13:11 25 July 2008/ NewScientist.com news service/ by Colin Barras
A new approach to storing electrical energy can store more energy
than gasoline in the same volume, and could help extend the range of
electric vehicles. But some experts say other approaches are more
biggest technological hurdle facing electric vehicles is their range.
Even the best rechargeable batteries cannot match the density of energy
stored in a fuel tank.
Combining electric power with a combustion engine to make a hybrid electric vehicle sidesteps that problem. But a new take on electrical power storage that is part battery, part chemical fuel cell could ditch gasoline for good.
The new design stores energy more densely than petrol, and was conceived by Stuart Licht of the University of Massachusetts, Boston, and colleagues.Gasoline beater
produce electricity from a closed chemical system that is eventually
exhausted. Fuel cells use a constant supply of fuel, so they are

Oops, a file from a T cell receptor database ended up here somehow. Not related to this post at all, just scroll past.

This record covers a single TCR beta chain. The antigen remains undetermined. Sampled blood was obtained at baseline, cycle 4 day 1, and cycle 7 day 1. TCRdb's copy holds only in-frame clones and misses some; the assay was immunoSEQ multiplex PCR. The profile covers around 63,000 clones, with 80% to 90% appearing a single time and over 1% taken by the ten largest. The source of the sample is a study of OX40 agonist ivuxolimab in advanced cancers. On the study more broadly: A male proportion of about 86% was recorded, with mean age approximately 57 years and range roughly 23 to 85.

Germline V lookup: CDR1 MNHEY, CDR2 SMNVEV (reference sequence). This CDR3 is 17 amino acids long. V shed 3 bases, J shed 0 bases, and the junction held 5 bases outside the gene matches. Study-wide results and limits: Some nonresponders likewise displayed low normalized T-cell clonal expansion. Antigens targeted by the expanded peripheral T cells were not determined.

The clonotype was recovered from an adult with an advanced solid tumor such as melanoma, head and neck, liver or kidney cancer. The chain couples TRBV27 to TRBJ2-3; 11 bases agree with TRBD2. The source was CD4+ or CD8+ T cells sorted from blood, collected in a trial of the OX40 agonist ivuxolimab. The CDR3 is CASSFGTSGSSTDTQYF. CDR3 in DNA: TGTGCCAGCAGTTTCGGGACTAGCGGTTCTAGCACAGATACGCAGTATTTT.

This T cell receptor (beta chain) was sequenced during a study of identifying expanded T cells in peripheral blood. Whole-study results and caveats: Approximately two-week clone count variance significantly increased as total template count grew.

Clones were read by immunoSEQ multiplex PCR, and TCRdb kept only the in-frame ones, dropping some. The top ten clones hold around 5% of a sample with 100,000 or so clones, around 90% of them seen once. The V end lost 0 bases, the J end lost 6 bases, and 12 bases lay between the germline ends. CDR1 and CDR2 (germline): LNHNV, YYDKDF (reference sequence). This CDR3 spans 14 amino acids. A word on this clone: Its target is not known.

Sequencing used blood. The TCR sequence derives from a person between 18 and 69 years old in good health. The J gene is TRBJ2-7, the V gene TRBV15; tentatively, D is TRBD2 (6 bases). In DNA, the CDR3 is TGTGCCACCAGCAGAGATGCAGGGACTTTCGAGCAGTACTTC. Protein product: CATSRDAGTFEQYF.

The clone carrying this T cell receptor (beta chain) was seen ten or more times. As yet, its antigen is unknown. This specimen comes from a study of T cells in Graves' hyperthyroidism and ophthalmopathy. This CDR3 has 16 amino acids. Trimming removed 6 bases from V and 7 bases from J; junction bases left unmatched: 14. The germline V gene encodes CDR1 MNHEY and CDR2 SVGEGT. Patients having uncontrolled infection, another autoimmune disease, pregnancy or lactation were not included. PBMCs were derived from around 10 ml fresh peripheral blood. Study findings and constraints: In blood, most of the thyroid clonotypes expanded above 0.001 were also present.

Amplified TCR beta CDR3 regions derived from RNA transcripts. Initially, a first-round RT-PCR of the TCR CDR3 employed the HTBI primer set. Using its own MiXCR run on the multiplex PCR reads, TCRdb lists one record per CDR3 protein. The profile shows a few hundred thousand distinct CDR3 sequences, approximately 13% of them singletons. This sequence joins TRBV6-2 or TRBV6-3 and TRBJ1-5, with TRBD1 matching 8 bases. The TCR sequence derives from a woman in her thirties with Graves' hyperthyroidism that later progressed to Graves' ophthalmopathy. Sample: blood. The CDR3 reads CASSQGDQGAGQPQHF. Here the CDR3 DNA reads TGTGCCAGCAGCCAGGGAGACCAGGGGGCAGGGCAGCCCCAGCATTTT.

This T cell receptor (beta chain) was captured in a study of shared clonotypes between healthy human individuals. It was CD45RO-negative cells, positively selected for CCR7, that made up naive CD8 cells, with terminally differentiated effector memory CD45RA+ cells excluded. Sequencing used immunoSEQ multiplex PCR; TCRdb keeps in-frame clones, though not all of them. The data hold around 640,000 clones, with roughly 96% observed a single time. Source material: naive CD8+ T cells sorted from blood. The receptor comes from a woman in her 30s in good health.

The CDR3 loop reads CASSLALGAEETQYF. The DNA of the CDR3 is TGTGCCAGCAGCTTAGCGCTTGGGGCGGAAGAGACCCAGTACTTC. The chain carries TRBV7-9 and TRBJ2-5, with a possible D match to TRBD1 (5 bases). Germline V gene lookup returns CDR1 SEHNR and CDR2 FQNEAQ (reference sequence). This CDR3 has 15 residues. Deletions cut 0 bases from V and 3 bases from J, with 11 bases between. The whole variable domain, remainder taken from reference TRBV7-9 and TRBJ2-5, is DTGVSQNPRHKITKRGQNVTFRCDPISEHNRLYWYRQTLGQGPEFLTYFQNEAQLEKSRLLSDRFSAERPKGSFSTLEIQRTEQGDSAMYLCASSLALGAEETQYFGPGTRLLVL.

continually topped up. Licht's cell has features of each.
negative electrode, or anode, is made from vanadium boride, which
serves double-duty as a fuel too. But unlike the flowing fuel of a fuel
cell, the material is held internally, like the anode material of a
vanadium boride reacts with a constant stream of oxygen, as in a fuel
cell, provided by the positive electrode, or cathode. This brings in a
supply of air from outside.
cell has a theoretical energy capacity of 27 kilowatt hours per litre,
compared to 9.7 kilowatt hours per litre for gasoline. But both
approaches are limited by practical factors to smaller figures.
says his new system would likely have a practical energy capacity of
around 5 kilowatt hours per litre. "But that's two-fold higher than the
practical storage capacity of gasoline," he says...
Full article: Fuel battery